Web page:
Sadao’s status as an acclaimed surgeon is at the forefront of the story, as much of the plot centers around Sadao skillfully tending to Tom’s wounds and nursing him back to health, albeit ambivalently. Sadao’s unparalleled talent as a surgeon, and the fact that he loses sight of all else during an operation, suggests that surgery and medicine are an inherent part of Sadao’s self; his duty as a surgeon to preserve lives is also a duty to himself. This is why Sadao eventually bends to this duty and skirts the others—and why the story lauds him even in his imperfections. Even as Sadao wonders aloud to Hana what they should do with the white man, “his trained hands seemed of their own will to be doing what they could to stanch the fearful bleeding.” Likewise, as he skillfully packs sea moss into the man’s bullet wound—clearly trying to keep the man from bleeding to death—Sadao thinks and talks of the man as if he wants him to die, claiming that he’s just going to throw the man back into the sea or turn him over to the police. In a moment of emotional transparency, Sadao admits to his wife why he’s so torn about what to do with Tom: “The strange thing is […] if the man were whole I could turn him over to the police without difficulty. I care nothing for him. He is my enemy. All Americans are my enemy. And he is only a common fellow. You see how foolish his face is. But since he is wounded…” The surgeon trails off, implying he has a duty to himself and to other people to save lives. When Sadao declares that Tom will surely die unless he is operated on, Hana is aghast, exclaiming, “Don’t try to save him! What if he should live!” Sadao sharply replies, “What if he should die?” Sadao’s responsibility to save lives eclipses all other concerns—even the towering threat of being seen as a traitor by his country and endangering his wife and children.
Throughout the story, Sadao struggles to come to terms with his conflicting responsibilities and identities. However, the story resists a tidy, feel-good ending. Tom has survived his injuries and has made it to safety all thanks to Sadao, but the protagonist remains cold and prejudiced. Though perhaps disappointing for the reader, Sadao’s lingering loyalty to his country is understandable—he’s long internalized his own superiority to people of other races and nationalities, and helping anyone who is categorized as an enemy is a death sentence for him and his family. However, the fact that Sadao does choose to prioritize his duty as a surgeon—and by extension, his duty to himself—reveals the necessity of following one’s own convictions first and foremost.
Decisions and Duty ThemeTracker
Decisions and Duty Quotes in The Enemy
He had met Hana in America, but he had waited to fall in love with her until he was sure she was Japanese. His father would never have received her unless she had been pure in her race […] they had not married heedlessly in America. They had finished their work at school and had come home to Japan, and when his father had seen her the marriage had been arranged in the old Japanese way, although Sadao and Hana had talked everything over beforehand.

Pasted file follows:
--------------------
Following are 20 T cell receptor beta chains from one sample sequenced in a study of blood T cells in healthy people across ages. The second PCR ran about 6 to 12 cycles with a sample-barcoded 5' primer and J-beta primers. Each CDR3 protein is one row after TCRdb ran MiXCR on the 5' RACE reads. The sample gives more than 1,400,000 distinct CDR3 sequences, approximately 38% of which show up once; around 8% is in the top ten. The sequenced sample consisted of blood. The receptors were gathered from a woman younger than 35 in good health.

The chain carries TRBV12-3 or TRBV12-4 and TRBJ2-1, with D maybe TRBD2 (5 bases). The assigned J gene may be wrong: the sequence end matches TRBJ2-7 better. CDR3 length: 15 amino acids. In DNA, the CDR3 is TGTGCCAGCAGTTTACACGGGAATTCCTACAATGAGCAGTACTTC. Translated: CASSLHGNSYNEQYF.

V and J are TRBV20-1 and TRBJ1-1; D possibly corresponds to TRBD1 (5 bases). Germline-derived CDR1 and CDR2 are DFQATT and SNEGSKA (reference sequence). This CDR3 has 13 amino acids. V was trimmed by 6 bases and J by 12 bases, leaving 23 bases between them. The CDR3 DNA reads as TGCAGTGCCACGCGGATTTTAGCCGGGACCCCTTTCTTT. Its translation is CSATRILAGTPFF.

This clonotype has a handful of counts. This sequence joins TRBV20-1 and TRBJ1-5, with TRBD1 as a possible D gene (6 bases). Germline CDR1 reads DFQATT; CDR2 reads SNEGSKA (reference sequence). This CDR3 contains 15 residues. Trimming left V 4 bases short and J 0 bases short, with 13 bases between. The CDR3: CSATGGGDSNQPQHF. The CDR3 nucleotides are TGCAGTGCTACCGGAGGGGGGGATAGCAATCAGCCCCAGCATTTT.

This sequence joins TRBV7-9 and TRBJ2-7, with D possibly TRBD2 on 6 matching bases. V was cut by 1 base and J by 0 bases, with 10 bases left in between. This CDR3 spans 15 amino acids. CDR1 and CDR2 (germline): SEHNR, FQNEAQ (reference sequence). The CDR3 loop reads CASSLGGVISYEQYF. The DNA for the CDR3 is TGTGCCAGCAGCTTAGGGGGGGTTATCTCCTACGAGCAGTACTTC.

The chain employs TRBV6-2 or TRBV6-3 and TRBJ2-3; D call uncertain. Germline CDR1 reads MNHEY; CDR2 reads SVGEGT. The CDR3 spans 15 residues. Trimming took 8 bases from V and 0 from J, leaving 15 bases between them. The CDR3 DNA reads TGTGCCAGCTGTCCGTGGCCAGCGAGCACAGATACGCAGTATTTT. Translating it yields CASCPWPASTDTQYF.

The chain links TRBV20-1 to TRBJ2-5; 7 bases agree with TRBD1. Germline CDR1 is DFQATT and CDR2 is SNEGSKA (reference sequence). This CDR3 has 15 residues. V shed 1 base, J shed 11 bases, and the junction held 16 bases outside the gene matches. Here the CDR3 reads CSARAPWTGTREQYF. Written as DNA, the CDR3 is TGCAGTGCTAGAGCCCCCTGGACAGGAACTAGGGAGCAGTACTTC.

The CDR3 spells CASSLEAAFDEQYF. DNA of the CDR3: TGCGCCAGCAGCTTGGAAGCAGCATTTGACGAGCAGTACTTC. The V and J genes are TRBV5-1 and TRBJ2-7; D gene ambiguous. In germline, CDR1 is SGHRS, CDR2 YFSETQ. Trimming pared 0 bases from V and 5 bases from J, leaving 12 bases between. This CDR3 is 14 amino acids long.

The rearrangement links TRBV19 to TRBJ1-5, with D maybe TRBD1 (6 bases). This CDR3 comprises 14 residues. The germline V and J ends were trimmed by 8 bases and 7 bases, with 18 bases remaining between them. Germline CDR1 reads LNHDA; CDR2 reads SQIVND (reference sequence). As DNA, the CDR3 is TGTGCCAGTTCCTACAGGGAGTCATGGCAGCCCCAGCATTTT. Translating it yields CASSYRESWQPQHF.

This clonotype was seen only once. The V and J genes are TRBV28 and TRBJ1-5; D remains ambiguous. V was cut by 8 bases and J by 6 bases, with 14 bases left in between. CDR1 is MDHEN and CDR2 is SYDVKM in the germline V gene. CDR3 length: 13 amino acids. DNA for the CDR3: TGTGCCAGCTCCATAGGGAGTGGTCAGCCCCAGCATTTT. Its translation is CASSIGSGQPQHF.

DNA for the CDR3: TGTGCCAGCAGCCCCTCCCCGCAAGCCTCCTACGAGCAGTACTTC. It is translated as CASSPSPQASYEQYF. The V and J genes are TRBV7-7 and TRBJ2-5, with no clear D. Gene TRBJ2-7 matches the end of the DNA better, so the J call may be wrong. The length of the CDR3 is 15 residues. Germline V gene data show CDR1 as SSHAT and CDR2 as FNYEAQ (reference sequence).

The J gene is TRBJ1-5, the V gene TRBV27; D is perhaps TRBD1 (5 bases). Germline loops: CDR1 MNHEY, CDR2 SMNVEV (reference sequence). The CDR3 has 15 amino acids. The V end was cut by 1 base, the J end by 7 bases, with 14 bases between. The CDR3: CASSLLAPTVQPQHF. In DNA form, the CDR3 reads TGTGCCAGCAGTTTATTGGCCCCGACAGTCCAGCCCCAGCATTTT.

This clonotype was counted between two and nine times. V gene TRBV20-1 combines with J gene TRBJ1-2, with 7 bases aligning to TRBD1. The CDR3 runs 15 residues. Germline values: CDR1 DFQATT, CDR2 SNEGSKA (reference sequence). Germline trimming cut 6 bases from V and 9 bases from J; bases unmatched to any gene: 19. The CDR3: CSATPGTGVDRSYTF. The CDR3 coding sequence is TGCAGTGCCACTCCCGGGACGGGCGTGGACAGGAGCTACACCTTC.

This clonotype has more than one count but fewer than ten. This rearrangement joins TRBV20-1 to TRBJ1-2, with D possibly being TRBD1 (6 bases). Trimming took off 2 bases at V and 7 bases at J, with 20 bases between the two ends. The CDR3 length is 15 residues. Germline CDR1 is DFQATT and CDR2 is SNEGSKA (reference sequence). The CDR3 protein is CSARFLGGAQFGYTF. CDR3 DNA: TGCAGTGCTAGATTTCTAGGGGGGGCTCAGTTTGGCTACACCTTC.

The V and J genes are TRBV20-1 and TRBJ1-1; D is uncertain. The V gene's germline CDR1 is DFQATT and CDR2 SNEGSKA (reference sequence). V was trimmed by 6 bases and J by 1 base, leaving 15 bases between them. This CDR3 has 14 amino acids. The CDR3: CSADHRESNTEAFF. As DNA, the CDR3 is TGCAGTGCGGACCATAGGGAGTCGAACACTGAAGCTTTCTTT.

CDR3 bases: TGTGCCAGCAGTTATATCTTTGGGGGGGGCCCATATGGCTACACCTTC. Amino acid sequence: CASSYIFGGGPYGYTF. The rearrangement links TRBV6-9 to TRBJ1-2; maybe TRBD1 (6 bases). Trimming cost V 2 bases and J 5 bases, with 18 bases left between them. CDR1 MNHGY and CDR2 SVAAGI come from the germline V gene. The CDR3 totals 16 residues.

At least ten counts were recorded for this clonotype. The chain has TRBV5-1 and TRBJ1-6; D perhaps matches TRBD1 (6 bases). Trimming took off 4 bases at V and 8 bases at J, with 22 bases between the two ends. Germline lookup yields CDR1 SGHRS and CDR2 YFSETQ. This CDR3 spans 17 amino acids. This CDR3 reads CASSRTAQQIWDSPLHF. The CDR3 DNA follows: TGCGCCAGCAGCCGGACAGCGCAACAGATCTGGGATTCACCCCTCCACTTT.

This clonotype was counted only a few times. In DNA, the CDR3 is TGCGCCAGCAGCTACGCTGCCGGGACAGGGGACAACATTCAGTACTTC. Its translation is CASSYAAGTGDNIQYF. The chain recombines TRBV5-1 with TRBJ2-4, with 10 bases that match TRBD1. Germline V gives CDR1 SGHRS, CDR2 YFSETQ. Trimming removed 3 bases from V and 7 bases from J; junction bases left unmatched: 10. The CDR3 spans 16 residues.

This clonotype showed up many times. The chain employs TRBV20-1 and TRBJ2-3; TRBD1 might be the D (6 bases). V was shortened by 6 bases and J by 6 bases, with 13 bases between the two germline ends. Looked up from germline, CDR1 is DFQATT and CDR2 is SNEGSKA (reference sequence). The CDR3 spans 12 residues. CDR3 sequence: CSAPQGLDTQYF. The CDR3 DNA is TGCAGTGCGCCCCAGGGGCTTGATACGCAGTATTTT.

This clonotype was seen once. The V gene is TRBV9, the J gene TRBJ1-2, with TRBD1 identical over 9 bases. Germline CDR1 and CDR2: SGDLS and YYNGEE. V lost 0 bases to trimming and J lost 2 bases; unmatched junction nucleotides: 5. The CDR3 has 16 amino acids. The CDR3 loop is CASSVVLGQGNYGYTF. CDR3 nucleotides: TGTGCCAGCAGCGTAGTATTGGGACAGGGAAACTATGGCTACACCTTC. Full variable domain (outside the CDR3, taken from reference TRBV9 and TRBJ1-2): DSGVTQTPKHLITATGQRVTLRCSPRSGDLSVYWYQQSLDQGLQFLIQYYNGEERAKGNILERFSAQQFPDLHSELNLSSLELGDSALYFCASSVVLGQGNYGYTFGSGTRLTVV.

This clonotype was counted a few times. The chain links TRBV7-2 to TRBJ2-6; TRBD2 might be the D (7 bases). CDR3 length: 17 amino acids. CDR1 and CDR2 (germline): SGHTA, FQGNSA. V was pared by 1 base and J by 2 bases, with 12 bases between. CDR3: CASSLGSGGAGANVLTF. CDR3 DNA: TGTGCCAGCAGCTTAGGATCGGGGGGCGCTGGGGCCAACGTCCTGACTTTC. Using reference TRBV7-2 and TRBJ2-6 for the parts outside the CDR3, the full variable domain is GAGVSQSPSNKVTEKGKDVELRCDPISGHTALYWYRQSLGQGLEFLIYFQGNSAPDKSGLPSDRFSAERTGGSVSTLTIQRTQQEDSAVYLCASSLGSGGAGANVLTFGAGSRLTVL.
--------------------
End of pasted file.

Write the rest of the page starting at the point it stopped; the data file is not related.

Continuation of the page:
“What shall we do with this man?” Sadao muttered. But his trained hands seemed of their own will to be doing what they could to stanch the fearful bleeding. He packed the wound with the sea moss that strewed the beach. […]
“The best thing that we could do would be to put him back in the sea,” Sadao said, answering himself. Now that the bleeding was stopped for a moment he stood up and dusted the sand from his hands.
“Yes, undoubtedly that would be best,” Hana said steadily. But she continued to stare down at the motionless man.
Sadao hesitated again. “The strange thing is,” he said, “that if the man were whole I could turn him over to the police without difficulty. I care nothing for him. He is my enemy. All Americans are my enemy. And he is only a common fellow. You see how foolish his face is. But since he is wounded…”
“You cannot throw him back to the sea,” Hana said.
“It is not quite at the kidney, my friend,” Sadao murmured. It was his habit to murmur to the patient when he forgot himself in an operation. “My friend,” he always called his patients and so now he did, forgetting that this was his enemy.
“You say you think I can stand one more such attack as I have had today?”
“Not more than one,” Sadao said.
“Then certainly I can allow nothing to happen to you,” the General said with anxiety. His long pale Japanese face became expressionless, which meant that he was in deep thought. “You cannot be arrested,” the General said, closing his eyes. “Suppose you were condemned to death and the next day I had to have my operation?”
“There are other surgeons, Excellency,” Sadao suggested.
“None I trust,” the General replied. “The best ones have been trained by Germans and would consider the operation successful even if I died.”
“That prisoner,” he said with some energy, “did I not promise you I would kill him for you?”
“You did, Excellency,” Sadao said.
“Well, well!” the old man said in a tone of amazement, “so I did! But you see, I was suffering a good deal. The truth is, I thought of nothing but myself. In short, I forgot my promise to you.”
“I wondered, Your Excellency,” Sadao murmured.
“It was certainly very careless of me,” the General said. “But you understand it was not lack of patriotism or dereliction of duty.” He looked anxiously at his doctor. “If the matter should come out you would understand that, wouldn’t you?”